In Massachusetts and most of the New England states, the building coverage for a condominium falls under the association’s Master Policy of Insurance. Most condominium by-laws state that it is the association’s responsibility to insure the building. Therefore, if one or more unit owners decide not to carry insurance, the building will be able to be repaired by the association. However, there are still several areas where the Master Policy of Insurance may only provide limited coverage or no coverage at all:
- Ordinance or Law Coverage (Code);
- Management fees;
- Limits of Insurance;
- Public Adjuster fees.
Ordinance or Law coverage provides coverage for upgrades to the building that are required by the local or state authorities that govern the rebuild after a loss. For example, a building that was built in 1980 may not have been required to have a fire suppression system but after a 2017 loss, a fire suppression system may be required. The cost to retrofit a system into a building can be extremely expensive. The base amount of Ordinance or Law coverage under the typical Commercial Package Policy is only $10,000. Therefore, if the association does not purchase additional coverage through an endorsement, there can be a huge shortfall after a loss.
Many condominium associations have a management company. After a casualty loss, the management company performs a vast array of services immediately and these costs are typically covered under the insurance policy. However, management agreements may also have a clause that allows the management company to assist in the reconstruction process for a fee based on the amount of the repair. Insurance companies fight these fees stating that the insurance policy only pays for the direct cost of repairs and not for the management contract. Again, these fees may not be covered by the association’s insurance policy.
Most condominium by-laws require the association to insure the building for 100% of the replacement cost of the building. We find that this is usually not the case and most buildings are underinsured. The association’s policy typically has a co-insurance clause. This allows the insured to receive replacement cost coverage even though the building may only be insured up to 80% of its replacement cost value. However, if the building is grossly underinsured, then the association becomes a co-insurer with the insurance company. For example, if the cost to replace the building is $1,000,000 and the limit of insurance is only $500,000, then the insured is a co-insurer for 50% of the claim. There may be no intent to carry a low limit of liability on the association’s part, but as construction costs increase, the limit of insurance must also increase with inflation and the marketplace.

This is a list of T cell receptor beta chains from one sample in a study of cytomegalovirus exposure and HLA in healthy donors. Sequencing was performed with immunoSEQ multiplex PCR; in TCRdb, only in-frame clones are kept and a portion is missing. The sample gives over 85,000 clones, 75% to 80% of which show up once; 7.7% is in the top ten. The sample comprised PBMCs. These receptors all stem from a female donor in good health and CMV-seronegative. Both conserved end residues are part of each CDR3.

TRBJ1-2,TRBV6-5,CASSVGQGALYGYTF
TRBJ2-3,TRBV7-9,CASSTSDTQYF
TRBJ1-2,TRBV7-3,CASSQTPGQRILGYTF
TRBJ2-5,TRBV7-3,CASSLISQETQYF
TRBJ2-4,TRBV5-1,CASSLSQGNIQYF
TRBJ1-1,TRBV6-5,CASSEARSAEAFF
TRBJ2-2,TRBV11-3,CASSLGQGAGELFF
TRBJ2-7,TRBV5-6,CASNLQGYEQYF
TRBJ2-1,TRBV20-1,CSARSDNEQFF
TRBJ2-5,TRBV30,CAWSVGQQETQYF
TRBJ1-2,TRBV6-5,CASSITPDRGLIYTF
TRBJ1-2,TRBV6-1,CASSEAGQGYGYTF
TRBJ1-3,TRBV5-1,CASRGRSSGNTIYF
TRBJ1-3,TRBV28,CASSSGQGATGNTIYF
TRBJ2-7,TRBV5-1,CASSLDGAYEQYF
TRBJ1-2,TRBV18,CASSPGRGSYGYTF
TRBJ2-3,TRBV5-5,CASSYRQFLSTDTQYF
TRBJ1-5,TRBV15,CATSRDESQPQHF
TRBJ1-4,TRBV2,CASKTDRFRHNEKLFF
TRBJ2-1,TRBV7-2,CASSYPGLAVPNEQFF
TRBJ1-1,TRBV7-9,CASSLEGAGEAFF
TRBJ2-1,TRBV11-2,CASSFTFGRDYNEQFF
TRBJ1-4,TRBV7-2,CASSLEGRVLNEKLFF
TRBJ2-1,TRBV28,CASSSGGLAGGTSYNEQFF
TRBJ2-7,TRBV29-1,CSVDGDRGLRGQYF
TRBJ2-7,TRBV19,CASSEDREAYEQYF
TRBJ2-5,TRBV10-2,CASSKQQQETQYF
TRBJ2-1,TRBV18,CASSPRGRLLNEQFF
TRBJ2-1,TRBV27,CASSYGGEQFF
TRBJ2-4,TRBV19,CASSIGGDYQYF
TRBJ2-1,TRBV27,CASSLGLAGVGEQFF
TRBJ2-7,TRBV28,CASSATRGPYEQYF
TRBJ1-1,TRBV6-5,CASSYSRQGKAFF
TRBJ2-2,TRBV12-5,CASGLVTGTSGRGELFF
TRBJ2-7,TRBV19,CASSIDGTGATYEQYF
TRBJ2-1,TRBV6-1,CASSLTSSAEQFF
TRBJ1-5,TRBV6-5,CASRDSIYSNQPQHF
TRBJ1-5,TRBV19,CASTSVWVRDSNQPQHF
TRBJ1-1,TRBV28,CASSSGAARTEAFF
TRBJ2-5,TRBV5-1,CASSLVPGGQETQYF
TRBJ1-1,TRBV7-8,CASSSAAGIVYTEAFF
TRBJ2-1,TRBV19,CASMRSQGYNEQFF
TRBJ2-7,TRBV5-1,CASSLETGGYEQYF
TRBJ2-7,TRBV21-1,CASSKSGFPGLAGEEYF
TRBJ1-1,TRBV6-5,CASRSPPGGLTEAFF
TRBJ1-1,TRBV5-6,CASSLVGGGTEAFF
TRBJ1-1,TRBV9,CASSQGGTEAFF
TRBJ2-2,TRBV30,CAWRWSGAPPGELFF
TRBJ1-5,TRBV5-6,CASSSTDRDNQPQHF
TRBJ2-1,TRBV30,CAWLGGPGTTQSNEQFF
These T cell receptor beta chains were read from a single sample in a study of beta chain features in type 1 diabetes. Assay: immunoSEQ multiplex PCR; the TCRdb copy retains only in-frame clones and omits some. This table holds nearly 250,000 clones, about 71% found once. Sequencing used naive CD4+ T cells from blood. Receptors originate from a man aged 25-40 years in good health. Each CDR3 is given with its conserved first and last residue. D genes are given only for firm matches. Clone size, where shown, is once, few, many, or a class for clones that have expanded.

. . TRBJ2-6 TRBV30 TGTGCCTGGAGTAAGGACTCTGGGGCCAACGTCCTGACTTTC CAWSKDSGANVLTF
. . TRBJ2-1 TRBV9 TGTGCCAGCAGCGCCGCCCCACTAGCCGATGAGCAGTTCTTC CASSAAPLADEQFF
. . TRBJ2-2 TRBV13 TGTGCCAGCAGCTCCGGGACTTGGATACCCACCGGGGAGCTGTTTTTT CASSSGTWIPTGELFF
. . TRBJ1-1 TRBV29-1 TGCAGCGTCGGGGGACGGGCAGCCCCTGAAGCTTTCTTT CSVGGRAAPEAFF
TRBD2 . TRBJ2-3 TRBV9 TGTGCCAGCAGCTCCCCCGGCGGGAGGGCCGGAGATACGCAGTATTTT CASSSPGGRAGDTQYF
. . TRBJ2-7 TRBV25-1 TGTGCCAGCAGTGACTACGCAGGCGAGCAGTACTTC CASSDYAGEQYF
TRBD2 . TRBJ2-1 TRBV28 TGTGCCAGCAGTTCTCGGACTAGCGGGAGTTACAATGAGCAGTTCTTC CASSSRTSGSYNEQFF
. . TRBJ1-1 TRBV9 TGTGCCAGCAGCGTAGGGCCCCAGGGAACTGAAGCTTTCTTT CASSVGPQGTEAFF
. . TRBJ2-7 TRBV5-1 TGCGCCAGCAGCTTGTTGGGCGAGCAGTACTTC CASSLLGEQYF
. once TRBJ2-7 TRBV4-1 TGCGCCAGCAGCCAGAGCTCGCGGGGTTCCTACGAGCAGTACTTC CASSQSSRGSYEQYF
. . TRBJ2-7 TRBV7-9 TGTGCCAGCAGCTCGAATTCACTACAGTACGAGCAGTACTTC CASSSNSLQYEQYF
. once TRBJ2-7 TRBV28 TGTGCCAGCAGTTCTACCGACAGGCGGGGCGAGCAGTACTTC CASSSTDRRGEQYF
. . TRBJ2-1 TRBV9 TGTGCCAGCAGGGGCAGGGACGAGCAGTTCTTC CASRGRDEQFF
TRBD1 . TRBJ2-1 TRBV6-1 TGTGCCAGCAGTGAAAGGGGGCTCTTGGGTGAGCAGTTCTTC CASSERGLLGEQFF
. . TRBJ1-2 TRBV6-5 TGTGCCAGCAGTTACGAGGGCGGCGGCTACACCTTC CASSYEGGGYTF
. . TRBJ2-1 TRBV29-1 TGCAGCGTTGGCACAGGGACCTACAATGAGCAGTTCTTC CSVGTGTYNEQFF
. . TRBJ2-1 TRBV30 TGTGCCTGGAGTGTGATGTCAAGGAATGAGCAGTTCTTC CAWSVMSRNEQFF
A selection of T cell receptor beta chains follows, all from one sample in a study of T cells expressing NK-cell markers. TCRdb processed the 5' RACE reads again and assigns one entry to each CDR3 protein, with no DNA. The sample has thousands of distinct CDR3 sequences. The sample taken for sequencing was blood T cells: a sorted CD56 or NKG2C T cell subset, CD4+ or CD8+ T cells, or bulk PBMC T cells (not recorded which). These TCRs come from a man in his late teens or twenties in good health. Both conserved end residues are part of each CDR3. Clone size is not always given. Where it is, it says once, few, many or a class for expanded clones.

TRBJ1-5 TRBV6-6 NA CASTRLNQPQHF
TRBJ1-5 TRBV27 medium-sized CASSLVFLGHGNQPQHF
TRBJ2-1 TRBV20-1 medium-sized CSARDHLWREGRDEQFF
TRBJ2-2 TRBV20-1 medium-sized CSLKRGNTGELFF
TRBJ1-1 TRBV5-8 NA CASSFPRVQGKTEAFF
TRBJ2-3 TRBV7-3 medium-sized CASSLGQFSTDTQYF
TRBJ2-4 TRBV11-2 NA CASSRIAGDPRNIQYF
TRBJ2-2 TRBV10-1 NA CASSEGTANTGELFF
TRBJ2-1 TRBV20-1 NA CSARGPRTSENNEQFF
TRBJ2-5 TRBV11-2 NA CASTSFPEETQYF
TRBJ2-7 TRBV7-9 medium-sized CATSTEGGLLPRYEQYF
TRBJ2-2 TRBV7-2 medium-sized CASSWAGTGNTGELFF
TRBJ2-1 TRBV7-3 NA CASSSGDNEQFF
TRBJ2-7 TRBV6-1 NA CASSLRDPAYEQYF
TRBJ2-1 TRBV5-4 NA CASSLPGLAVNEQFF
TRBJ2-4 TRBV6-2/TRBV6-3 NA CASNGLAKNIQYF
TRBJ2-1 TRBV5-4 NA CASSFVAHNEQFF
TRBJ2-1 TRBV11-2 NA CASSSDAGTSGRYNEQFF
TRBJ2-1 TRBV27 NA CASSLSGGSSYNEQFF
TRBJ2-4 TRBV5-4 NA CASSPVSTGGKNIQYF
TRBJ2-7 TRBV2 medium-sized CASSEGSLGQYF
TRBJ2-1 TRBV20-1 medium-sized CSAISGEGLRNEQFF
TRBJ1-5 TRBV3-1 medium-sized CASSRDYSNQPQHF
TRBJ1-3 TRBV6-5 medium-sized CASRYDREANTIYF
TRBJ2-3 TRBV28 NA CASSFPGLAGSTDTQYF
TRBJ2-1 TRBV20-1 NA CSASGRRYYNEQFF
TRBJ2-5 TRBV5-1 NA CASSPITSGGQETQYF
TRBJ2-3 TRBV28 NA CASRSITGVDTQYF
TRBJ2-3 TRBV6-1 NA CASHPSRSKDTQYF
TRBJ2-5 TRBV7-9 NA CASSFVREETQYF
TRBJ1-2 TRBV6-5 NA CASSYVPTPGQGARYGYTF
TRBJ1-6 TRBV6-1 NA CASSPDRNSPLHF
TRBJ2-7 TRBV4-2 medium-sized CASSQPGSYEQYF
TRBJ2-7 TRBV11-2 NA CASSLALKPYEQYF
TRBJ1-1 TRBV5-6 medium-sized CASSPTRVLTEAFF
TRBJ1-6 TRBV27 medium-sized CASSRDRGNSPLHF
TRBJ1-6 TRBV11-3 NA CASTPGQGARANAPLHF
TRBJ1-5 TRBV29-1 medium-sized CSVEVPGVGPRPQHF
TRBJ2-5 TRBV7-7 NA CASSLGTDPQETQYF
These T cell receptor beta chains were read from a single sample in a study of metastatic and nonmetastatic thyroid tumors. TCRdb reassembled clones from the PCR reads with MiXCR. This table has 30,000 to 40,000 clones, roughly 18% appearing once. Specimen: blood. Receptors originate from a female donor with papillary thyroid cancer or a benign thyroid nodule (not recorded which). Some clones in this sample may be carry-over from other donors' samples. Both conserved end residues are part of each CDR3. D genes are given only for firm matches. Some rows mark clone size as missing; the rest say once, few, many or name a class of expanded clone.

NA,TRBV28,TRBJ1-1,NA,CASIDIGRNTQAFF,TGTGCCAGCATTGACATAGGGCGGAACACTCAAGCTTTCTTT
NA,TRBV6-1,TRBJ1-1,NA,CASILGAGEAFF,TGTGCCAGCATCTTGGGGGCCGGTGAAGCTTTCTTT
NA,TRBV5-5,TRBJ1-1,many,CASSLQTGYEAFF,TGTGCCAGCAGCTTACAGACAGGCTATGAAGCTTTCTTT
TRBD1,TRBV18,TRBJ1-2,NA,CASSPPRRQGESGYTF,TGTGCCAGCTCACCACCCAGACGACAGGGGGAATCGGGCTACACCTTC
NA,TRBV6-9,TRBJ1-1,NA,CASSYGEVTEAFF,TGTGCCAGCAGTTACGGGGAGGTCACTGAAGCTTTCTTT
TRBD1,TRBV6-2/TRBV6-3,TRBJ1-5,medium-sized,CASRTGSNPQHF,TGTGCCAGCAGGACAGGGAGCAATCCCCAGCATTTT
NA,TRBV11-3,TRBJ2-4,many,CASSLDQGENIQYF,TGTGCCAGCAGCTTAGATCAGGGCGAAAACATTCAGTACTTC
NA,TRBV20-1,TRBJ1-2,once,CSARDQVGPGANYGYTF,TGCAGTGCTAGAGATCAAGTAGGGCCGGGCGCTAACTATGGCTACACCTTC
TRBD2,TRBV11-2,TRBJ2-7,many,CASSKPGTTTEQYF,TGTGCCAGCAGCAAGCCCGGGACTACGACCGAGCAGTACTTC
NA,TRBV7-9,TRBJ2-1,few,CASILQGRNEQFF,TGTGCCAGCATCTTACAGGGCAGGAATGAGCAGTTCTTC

SMW suggests that all associations have an appraisal completed to make certain their limits of insurance are accurate. With improper limits of insurance, the association can get hurt by receiving the low limit of insurance or only a percentage of the loss – and reconstruction may not be financially feasible.
We would be remiss if we did not inform the association that public adjuster fees are not covered costs under the majority of insurance policies. But our condominium association and unit owner clients unanimously agree that our services in the claims handling process are invaluable to an association – which is usually run by a volunteer board whose lives have been disrupted and who have jobs and families to care for.
SHOULD YOU INCREASE YOUR COVERAGE?
Condominium owners should consider increasing the building coverage on their unit owner policy in several situations, including:
Unit owner policies may provide more comprehensive coverage than the association’s policy. Wind-driven rain that may enter a building through a window or seep through roof penetrations are not covered losses under a commercial policy but an all risk unit owner policy will cover these losses.
Second, some association policies will not cover a frozen pipe loss from your neighbor if they do not maintain heat in their unit. Your neighbor’s actions could cause a water loss but the association’s policy may not provide coverage. Again, if you have an all risk unit owner policy, coverage would be afforded for the building damage.